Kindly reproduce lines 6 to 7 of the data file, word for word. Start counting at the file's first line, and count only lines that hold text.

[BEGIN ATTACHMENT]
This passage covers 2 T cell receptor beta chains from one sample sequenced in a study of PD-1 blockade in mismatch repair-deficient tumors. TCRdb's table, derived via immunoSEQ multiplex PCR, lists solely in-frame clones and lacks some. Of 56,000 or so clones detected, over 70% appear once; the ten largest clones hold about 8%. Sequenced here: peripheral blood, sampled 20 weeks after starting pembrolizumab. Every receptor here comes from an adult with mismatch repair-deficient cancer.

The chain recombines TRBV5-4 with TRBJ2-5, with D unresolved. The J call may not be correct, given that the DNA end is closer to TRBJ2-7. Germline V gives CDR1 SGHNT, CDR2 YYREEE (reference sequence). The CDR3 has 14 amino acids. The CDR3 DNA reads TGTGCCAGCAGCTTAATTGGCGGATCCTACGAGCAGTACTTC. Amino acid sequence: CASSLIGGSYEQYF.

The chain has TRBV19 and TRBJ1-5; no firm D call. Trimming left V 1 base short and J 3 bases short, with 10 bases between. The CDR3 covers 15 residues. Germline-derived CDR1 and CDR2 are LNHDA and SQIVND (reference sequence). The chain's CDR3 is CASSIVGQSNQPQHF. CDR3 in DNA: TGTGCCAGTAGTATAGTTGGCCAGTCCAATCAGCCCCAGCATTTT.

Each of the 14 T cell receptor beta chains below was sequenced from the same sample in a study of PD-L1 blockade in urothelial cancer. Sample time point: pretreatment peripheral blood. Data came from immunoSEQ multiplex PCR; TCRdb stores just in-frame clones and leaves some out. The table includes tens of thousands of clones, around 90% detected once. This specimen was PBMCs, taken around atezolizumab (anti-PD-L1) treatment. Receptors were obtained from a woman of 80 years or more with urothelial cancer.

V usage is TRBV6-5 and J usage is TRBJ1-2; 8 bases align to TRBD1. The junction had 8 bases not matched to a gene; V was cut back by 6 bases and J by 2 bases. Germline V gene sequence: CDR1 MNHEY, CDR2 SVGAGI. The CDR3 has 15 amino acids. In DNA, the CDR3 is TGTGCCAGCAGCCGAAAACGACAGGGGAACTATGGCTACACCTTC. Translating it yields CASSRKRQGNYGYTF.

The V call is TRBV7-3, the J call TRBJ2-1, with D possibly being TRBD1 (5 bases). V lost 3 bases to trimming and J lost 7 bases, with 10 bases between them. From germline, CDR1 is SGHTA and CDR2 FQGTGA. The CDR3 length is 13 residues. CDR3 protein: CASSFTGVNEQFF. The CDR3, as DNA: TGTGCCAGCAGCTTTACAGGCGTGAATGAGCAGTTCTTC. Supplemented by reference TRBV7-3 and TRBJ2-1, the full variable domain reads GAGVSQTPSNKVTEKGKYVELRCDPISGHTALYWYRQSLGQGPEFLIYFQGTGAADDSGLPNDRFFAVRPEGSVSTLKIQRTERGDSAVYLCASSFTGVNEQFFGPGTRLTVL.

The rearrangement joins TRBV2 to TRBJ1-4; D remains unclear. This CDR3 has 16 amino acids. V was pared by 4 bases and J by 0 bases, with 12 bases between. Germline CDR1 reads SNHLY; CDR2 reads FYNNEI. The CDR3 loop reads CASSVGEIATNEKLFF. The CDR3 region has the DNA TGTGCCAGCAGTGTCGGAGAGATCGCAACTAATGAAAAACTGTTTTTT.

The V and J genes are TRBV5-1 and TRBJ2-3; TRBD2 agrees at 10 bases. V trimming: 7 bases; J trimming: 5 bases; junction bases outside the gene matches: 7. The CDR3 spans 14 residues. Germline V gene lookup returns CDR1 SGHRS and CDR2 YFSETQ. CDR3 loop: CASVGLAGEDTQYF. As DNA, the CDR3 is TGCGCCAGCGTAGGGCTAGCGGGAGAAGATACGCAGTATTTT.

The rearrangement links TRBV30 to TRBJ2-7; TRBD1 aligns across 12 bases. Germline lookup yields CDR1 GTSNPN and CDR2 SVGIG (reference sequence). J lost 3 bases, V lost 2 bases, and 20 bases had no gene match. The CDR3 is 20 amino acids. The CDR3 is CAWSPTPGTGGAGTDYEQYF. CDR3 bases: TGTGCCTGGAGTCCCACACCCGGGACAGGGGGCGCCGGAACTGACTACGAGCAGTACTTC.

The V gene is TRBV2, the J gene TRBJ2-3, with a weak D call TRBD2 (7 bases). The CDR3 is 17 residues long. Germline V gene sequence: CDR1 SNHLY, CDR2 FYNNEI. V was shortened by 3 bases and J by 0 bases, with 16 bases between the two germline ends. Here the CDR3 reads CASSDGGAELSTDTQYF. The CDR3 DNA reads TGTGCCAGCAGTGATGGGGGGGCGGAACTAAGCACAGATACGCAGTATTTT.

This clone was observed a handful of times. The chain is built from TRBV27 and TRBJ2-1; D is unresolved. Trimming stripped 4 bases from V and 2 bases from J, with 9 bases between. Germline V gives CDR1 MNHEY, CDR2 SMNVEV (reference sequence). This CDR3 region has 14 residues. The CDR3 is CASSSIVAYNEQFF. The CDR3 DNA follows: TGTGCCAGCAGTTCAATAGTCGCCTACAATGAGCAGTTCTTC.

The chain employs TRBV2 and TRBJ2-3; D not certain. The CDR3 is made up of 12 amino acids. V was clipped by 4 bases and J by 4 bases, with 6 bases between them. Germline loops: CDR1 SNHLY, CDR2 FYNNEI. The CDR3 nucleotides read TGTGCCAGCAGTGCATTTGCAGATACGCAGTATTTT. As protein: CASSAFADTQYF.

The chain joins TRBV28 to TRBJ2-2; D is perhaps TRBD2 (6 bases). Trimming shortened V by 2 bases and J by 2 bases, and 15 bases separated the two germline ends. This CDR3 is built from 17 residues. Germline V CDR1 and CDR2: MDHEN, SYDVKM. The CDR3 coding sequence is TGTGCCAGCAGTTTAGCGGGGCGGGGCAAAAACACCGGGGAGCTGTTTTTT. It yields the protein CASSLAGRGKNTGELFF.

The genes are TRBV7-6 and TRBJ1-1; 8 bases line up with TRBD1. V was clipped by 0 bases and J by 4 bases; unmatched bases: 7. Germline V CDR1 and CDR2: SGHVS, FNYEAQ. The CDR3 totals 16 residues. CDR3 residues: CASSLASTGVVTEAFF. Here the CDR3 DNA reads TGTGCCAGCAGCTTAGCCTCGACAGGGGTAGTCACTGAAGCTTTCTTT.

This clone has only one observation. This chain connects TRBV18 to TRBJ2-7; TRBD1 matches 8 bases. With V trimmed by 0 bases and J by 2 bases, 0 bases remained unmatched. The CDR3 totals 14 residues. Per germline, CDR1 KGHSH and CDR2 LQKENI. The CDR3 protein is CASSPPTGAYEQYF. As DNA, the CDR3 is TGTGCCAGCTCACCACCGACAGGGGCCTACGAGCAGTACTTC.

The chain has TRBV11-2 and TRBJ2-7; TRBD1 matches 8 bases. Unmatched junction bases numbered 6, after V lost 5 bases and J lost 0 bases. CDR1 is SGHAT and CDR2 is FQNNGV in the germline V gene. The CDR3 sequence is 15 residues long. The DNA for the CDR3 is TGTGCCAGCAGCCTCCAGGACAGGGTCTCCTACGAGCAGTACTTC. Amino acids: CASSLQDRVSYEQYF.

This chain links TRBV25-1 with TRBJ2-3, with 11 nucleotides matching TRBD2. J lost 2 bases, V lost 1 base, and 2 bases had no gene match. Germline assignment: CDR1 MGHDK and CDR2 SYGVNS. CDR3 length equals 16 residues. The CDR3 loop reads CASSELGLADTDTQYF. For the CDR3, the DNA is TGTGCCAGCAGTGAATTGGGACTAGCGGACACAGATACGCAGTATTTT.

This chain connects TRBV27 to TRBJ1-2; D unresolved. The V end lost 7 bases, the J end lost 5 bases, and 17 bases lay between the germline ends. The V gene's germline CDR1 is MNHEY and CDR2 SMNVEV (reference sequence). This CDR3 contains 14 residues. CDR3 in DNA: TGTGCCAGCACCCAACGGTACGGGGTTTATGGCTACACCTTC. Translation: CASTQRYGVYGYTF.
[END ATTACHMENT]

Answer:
The V call is TRBV7-3, the J call TRBJ2-1, with D possibly being TRBD1 (5 bases). V lost 3 bases to trimming and J lost 7 bases, with 10 bases between them. From germline, CDR1 is SGHTA and CDR2 FQGTGA. The CDR3 length is 13 residues. CDR3 protein: CASSFTGVNEQFF. The CDR3, as DNA: TGTGCCAGCAGCTTTACAGGCGTGAATGAGCAGTTCTTC. Supplemented by reference TRBV7-3 and TRBJ2-1, the full variable domain reads GAGVSQTPSNKVTEKGKYVELRCDPISGHTALYWYRQSLGQGPEFLIYFQGTGAADDSGLPNDRFFAVRPEGSVSTLKIQRTERGDSAVYLCASSFTGVNEQFFGPGTRLTVL.

The rearrangement joins TRBV2 to TRBJ1-4; D remains unclear. This CDR3 has 16 amino acids. V was pared by 4 bases and J by 0 bases, with 12 bases between. Germline CDR1 reads SNHLY; CDR2 reads FYNNEI. The CDR3 loop reads CASSVGEIATNEKLFF. The CDR3 region has the DNA TGTGCCAGCAGTGTCGGAGAGATCGCAACTAATGAAAAACTGTTTTTT.